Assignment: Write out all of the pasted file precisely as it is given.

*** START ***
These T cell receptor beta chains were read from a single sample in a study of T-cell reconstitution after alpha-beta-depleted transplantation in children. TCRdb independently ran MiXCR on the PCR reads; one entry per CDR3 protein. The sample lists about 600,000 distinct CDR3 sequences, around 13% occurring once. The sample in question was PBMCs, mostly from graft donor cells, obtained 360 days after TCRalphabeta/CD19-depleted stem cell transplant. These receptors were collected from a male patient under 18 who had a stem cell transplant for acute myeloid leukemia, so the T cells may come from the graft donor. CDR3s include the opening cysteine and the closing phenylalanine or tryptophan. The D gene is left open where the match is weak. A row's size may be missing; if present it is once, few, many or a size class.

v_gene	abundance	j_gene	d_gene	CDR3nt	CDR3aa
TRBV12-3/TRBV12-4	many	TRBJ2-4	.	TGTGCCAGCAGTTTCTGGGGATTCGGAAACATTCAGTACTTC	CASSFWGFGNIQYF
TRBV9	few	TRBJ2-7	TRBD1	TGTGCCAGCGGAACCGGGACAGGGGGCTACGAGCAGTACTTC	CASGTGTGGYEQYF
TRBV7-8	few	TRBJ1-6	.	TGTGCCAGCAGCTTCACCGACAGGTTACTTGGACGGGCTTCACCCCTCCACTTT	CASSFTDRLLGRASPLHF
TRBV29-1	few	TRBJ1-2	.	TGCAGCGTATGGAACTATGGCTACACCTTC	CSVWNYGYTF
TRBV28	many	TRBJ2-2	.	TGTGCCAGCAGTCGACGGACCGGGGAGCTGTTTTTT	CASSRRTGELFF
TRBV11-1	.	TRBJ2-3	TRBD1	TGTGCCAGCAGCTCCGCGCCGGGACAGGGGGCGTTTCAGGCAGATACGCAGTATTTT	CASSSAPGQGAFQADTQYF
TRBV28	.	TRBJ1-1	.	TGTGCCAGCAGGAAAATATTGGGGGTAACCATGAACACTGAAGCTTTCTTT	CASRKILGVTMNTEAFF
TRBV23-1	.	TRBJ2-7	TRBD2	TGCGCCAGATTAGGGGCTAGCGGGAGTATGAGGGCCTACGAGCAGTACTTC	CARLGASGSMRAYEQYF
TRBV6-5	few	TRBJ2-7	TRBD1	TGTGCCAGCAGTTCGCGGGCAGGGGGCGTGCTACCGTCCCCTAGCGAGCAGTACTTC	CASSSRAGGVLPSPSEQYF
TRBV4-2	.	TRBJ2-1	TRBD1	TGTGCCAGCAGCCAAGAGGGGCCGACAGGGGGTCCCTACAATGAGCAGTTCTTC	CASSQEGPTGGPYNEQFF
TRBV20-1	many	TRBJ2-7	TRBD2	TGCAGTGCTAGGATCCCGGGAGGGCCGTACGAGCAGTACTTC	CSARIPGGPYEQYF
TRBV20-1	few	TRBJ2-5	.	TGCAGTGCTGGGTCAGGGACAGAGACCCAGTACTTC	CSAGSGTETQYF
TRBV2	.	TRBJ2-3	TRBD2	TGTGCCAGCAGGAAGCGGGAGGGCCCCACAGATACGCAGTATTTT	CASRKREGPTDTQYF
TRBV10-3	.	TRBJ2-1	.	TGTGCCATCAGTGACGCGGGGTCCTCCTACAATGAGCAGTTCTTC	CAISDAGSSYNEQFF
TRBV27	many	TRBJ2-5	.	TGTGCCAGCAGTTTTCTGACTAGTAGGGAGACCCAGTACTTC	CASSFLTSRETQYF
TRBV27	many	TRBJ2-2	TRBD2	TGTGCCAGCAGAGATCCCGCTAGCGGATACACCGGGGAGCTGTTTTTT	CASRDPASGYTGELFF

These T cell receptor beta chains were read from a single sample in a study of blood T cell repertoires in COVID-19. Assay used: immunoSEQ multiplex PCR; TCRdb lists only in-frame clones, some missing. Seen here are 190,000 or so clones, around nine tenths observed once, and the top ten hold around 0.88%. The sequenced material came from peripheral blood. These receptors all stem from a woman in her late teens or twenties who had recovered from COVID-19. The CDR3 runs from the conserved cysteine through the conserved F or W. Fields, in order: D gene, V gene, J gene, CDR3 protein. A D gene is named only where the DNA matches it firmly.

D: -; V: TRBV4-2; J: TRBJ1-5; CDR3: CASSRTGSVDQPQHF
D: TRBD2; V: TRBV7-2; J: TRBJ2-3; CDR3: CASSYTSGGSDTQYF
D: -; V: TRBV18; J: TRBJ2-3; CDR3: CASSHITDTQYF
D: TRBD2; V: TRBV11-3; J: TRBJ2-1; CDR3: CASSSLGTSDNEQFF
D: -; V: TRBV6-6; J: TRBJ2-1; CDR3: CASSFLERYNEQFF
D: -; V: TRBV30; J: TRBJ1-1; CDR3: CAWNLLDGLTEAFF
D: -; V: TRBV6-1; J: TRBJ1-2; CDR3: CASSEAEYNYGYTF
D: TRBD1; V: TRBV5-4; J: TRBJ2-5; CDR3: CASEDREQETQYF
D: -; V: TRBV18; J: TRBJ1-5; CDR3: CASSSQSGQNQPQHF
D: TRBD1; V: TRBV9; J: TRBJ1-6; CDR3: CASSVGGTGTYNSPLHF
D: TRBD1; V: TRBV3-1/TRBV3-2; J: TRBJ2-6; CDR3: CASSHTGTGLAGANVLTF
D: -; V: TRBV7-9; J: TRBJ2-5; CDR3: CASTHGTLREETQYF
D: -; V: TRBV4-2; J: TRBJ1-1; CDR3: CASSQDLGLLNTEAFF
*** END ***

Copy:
These T cell receptor beta chains were read from a single sample in a study of T-cell reconstitution after alpha-beta-depleted transplantation in children. TCRdb independently ran MiXCR on the PCR reads; one entry per CDR3 protein. The sample lists about 600,000 distinct CDR3 sequences, around 13% occurring once. The sample in question was PBMCs, mostly from graft donor cells, obtained 360 days after TCRalphabeta/CD19-depleted stem cell transplant. These receptors were collected from a male patient under 18 who had a stem cell transplant for acute myeloid leukemia, so the T cells may come from the graft donor. CDR3s include the opening cysteine and the closing phenylalanine or tryptophan. The D gene is left open where the match is weak. A row's size may be missing; if present it is once, few, many or a size class.

v_gene	abundance	j_gene	d_gene	CDR3nt	CDR3aa
TRBV12-3/TRBV12-4	many	TRBJ2-4	.	TGTGCCAGCAGTTTCTGGGGATTCGGAAACATTCAGTACTTC	CASSFWGFGNIQYF
TRBV9	few	TRBJ2-7	TRBD1	TGTGCCAGCGGAACCGGGACAGGGGGCTACGAGCAGTACTTC	CASGTGTGGYEQYF
TRBV7-8	few	TRBJ1-6	.	TGTGCCAGCAGCTTCACCGACAGGTTACTTGGACGGGCTTCACCCCTCCACTTT	CASSFTDRLLGRASPLHF
TRBV29-1	few	TRBJ1-2	.	TGCAGCGTATGGAACTATGGCTACACCTTC	CSVWNYGYTF
TRBV28	many	TRBJ2-2	.	TGTGCCAGCAGTCGACGGACCGGGGAGCTGTTTTTT	CASSRRTGELFF
TRBV11-1	.	TRBJ2-3	TRBD1	TGTGCCAGCAGCTCCGCGCCGGGACAGGGGGCGTTTCAGGCAGATACGCAGTATTTT	CASSSAPGQGAFQADTQYF
TRBV28	.	TRBJ1-1	.	TGTGCCAGCAGGAAAATATTGGGGGTAACCATGAACACTGAAGCTTTCTTT	CASRKILGVTMNTEAFF
TRBV23-1	.	TRBJ2-7	TRBD2	TGCGCCAGATTAGGGGCTAGCGGGAGTATGAGGGCCTACGAGCAGTACTTC	CARLGASGSMRAYEQYF
TRBV6-5	few	TRBJ2-7	TRBD1	TGTGCCAGCAGTTCGCGGGCAGGGGGCGTGCTACCGTCCCCTAGCGAGCAGTACTTC	CASSSRAGGVLPSPSEQYF
TRBV4-2	.	TRBJ2-1	TRBD1	TGTGCCAGCAGCCAAGAGGGGCCGACAGGGGGTCCCTACAATGAGCAGTTCTTC	CASSQEGPTGGPYNEQFF
TRBV20-1	many	TRBJ2-7	TRBD2	TGCAGTGCTAGGATCCCGGGAGGGCCGTACGAGCAGTACTTC	CSARIPGGPYEQYF
TRBV20-1	few	TRBJ2-5	.	TGCAGTGCTGGGTCAGGGACAGAGACCCAGTACTTC	CSAGSGTETQYF
TRBV2	.	TRBJ2-3	TRBD2	TGTGCCAGCAGGAAGCGGGAGGGCCCCACAGATACGCAGTATTTT	CASRKREGPTDTQYF
TRBV10-3	.	TRBJ2-1	.	TGTGCCATCAGTGACGCGGGGTCCTCCTACAATGAGCAGTTCTTC	CAISDAGSSYNEQFF
TRBV27	many	TRBJ2-5	.	TGTGCCAGCAGTTTTCTGACTAGTAGGGAGACCCAGTACTTC	CASSFLTSRETQYF
TRBV27	many	TRBJ2-2	TRBD2	TGTGCCAGCAGAGATCCCGCTAGCGGATACACCGGGGAGCTGTTTTTT	CASRDPASGYTGELFF

These T cell receptor beta chains were read from a single sample in a study of blood T cell repertoires in COVID-19. Assay used: immunoSEQ multiplex PCR; TCRdb lists only in-frame clones, some missing. Seen here are 190,000 or so clones, around nine tenths observed once, and the top ten hold around 0.88%. The sequenced material came from peripheral blood. These receptors all stem from a woman in her late teens or twenties who had recovered from COVID-19. The CDR3 runs from the conserved cysteine through the conserved F or W. Fields, in order: D gene, V gene, J gene, CDR3 protein. A D gene is named only where the DNA matches it firmly.

D: -; V: TRBV4-2; J: TRBJ1-5; CDR3: CASSRTGSVDQPQHF
D: TRBD2; V: TRBV7-2; J: TRBJ2-3; CDR3: CASSYTSGGSDTQYF
D: -; V: TRBV18; J: TRBJ2-3; CDR3: CASSHITDTQYF
D: TRBD2; V: TRBV11-3; J: TRBJ2-1; CDR3: CASSSLGTSDNEQFF
D: -; V: TRBV6-6; J: TRBJ2-1; CDR3: CASSFLERYNEQFF
D: -; V: TRBV30; J: TRBJ1-1; CDR3: CAWNLLDGLTEAFF
D: -; V: TRBV6-1; J: TRBJ1-2; CDR3: CASSEAEYNYGYTF
D: TRBD1; V: TRBV5-4; J: TRBJ2-5; CDR3: CASEDREQETQYF
D: -; V: TRBV18; J: TRBJ1-5; CDR3: CASSSQSGQNQPQHF
D: TRBD1; V: TRBV9; J: TRBJ1-6; CDR3: CASSVGGTGTYNSPLHF
D: TRBD1; V: TRBV3-1/TRBV3-2; J: TRBJ2-6; CDR3: CASSHTGTGLAGANVLTF
D: -; V: TRBV7-9; J: TRBJ2-5; CDR3: CASTHGTLREETQYF
D: -; V: TRBV4-2; J: TRBJ1-1; CDR3: CASSQDLGLLNTEAFF